– August 21, 2019 – In the wake of recent mass shootings in El Paso, Texas, and
Dayton, Ohio, the biggest obstacle to effective gun control may not be
President Trump, Mitch McConnell or even the National Rifle Association (NRA)
but the United States Supreme Court.
It’s been a long time since the Supreme Court considered a major Second Amendment case. Eleven years ago, the court delivered a landmark victory to the gun-rights lobby in District of Columbia v. Heller—a 5-4 majority decision written by the late Justice Antonin Scalia that ruled, for the first time, the Second Amendment protected an individual right to own and bear firearms.
Heller broke with the great weight of prior scholarship and legal precedent, including the Supreme Court’s 1939 decision in United States v. Miller, which held the Second Amendment protected gun ownership only in connection with service in long-since antiquated state militias. And while Heller was technically limited to gun ownership in the nation’s capital and other federal venues, the court extended its individual-rights analysis to the states two years later in McDonald v. Chicago, via a 5-4 opinion authored by Justice Samuel Alito.
When the court reconvenes in October, its docket will include a new Second Amendment appeal—New York State Rifle & Pistol Association Inc. v. City of New York—that has the potential to rival or surpass Heller for its impact on gun rights and gun regulation.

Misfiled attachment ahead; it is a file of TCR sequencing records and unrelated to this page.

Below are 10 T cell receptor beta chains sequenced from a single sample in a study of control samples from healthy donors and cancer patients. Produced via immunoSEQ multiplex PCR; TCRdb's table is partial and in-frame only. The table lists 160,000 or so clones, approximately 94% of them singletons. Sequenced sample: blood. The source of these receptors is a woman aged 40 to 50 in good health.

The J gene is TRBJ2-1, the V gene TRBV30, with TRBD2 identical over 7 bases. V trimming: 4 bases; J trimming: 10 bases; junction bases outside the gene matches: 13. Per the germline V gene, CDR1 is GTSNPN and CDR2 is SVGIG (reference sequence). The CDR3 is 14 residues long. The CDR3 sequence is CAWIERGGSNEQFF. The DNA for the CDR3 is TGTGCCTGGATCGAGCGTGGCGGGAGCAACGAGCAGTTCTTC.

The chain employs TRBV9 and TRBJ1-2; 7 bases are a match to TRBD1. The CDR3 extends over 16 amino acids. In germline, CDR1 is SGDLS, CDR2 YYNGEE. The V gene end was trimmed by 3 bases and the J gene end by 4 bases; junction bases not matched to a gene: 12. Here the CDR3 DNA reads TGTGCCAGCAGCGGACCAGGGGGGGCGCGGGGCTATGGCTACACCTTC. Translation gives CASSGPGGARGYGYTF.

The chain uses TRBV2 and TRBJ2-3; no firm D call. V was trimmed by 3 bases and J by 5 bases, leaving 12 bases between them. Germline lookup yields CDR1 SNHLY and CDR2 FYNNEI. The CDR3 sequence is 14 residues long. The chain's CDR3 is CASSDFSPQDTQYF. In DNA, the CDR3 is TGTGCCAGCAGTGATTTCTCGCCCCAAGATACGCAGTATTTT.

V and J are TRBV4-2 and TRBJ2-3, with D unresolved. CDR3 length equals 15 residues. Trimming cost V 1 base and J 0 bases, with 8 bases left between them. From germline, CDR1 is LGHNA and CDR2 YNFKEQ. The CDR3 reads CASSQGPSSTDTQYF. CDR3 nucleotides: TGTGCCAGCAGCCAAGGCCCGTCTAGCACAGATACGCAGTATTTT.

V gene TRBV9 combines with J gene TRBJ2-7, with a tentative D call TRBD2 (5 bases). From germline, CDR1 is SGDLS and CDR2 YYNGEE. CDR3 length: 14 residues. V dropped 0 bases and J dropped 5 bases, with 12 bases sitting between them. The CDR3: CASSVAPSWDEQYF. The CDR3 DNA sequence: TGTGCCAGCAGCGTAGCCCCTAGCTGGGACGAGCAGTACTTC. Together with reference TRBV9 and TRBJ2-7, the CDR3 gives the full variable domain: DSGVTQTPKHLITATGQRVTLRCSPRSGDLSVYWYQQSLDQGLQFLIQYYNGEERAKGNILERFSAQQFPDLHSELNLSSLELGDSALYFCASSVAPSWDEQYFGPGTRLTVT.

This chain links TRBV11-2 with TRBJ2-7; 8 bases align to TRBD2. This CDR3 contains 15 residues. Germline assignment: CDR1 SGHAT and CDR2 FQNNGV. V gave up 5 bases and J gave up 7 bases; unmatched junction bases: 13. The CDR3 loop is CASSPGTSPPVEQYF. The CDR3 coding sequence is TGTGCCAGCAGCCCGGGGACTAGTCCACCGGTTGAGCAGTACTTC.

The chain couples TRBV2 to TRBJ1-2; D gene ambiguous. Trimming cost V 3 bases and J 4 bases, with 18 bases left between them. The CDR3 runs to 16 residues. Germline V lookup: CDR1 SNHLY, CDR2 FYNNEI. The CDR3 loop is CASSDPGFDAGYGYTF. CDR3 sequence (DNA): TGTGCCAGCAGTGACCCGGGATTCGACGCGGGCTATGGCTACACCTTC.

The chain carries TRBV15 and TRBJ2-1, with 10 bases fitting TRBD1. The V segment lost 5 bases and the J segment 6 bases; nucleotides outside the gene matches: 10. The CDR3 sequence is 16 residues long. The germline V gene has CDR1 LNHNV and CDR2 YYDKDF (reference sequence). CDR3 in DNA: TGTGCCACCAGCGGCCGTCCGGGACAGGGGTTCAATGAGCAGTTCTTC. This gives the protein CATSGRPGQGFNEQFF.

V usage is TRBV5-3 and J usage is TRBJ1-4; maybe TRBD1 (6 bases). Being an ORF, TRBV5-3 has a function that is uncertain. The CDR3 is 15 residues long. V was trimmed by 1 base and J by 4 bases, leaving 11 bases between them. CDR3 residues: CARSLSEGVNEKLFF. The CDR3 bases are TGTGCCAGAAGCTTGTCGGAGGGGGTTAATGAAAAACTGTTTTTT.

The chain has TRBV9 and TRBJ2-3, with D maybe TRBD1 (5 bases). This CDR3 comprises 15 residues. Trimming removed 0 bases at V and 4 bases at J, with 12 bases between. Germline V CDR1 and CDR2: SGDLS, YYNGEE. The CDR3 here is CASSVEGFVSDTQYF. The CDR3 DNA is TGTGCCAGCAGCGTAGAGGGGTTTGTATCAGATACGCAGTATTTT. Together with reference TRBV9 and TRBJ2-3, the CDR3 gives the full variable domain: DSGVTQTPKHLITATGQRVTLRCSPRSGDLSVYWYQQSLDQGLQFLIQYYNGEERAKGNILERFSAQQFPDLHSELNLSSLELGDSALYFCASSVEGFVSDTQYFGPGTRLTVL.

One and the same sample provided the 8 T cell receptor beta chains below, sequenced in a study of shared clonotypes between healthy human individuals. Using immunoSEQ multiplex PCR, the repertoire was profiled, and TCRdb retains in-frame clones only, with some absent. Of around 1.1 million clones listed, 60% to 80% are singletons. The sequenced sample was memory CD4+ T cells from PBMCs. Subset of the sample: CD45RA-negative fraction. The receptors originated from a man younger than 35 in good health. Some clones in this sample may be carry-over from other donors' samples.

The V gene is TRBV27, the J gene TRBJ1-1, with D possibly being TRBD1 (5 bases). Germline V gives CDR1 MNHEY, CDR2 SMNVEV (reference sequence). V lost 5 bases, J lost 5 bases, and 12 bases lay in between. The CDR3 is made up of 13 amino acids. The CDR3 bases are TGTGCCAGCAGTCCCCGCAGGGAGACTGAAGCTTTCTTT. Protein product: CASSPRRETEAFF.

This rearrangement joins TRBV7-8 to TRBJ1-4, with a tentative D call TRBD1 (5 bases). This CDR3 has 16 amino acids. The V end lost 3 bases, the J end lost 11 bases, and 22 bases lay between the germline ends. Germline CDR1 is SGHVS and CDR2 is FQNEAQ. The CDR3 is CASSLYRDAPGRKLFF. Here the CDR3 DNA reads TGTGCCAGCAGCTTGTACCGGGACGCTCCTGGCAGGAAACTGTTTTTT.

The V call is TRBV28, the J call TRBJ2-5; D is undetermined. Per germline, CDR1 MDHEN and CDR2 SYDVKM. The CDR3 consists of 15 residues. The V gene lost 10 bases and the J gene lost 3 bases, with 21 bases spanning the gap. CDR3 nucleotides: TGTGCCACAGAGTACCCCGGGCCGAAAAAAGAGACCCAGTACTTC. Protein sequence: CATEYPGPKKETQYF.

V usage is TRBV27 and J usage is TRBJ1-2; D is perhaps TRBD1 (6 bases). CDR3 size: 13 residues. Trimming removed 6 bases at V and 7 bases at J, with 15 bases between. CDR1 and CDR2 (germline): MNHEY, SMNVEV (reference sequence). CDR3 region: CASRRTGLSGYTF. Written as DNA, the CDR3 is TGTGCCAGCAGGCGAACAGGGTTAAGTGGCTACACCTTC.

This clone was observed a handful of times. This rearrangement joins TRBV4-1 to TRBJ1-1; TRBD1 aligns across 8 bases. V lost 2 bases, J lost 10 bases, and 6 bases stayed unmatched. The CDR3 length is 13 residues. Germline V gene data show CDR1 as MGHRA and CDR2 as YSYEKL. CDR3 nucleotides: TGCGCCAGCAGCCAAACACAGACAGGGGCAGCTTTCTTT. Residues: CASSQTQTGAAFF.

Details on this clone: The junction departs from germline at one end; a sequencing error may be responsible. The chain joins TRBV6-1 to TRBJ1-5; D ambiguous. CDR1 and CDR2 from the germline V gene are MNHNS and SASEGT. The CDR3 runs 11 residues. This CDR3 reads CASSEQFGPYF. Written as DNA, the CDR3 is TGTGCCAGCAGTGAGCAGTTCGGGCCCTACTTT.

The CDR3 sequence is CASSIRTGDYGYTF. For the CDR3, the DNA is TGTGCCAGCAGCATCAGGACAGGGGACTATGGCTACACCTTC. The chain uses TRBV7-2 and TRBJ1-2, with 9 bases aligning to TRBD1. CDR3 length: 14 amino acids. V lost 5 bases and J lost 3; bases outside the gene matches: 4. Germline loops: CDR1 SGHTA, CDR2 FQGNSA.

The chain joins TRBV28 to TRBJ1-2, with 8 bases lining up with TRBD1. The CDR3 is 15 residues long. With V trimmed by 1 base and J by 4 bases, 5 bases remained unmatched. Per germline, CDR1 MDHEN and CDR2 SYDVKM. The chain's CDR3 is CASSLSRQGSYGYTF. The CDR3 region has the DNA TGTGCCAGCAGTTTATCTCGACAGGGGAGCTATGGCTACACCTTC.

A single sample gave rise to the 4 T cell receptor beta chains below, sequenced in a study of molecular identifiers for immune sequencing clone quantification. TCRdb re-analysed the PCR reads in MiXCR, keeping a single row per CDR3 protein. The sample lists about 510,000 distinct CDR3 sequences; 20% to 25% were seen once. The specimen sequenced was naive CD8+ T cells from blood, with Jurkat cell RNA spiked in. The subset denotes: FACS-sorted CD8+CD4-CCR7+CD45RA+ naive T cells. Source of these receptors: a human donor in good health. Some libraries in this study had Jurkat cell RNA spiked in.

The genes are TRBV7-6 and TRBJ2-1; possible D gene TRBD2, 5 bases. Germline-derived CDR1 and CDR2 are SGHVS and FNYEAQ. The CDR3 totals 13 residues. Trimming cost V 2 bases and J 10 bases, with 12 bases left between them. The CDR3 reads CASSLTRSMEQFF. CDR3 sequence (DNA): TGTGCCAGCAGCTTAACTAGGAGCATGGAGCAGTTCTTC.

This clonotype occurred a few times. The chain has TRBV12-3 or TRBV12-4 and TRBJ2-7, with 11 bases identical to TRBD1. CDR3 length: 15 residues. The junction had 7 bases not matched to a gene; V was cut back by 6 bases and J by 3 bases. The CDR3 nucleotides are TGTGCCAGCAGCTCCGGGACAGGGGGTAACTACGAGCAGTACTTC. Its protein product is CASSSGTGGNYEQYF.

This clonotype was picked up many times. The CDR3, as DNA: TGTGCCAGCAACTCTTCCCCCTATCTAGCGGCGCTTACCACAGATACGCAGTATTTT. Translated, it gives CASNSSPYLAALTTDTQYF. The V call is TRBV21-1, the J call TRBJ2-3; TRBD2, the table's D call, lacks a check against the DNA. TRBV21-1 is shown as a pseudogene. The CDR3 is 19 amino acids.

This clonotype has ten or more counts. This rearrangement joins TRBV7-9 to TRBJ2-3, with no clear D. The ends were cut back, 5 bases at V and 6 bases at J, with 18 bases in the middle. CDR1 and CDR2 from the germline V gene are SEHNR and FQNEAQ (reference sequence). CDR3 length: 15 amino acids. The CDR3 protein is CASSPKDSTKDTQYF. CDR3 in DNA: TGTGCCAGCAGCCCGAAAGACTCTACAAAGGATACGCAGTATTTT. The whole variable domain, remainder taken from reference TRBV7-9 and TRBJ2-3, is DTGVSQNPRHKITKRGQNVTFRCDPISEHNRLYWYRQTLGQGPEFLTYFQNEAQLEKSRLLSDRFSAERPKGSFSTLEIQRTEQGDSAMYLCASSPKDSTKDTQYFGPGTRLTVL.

At issue is a New York City ordinance adopted in 2001 barring residents from taking their guns outside city limits. The ordinance was challenged in a federal lawsuit filed by the NRA’s New York affiliate and three city residents, who argued the regulation was unconstitutional in light of Heller.
The plaintiffs lost at both the district court level and before a three-judge panel of the Second Circuit Court of Appeals, which issued a unanimous decision in February 2018 concluding the ordinance withstood Second Amendment scrutiny under Heller. The Supreme Court agreed in January to review the case.
Realizing it could easily lose before the Supreme Court, New York City announced in June it had amended the transportation ordinance and would henceforth permit licensed gun owners to take their firearms to second homes, businesses or shooting ranges outside city limits. In July, the city filed a formal motion with the Supreme Court, requesting that the case be dismissed because the ordinance was no longer in effect. The court is scheduled to consider the motion in its first closed-door conference of the new term on Oct. 1.
If the Supreme Court consisted of open-minded jurists committed to a fair understanding of the Constitution, the city would likely prevail. Indeed, the case might even offer an opportunity to repudiate Heller as a misguided application of “originalism,” the legal theory popularized by Scalia that posits the Constitution should be interpreted according to its meaning for the Founding Fathers. [Read More]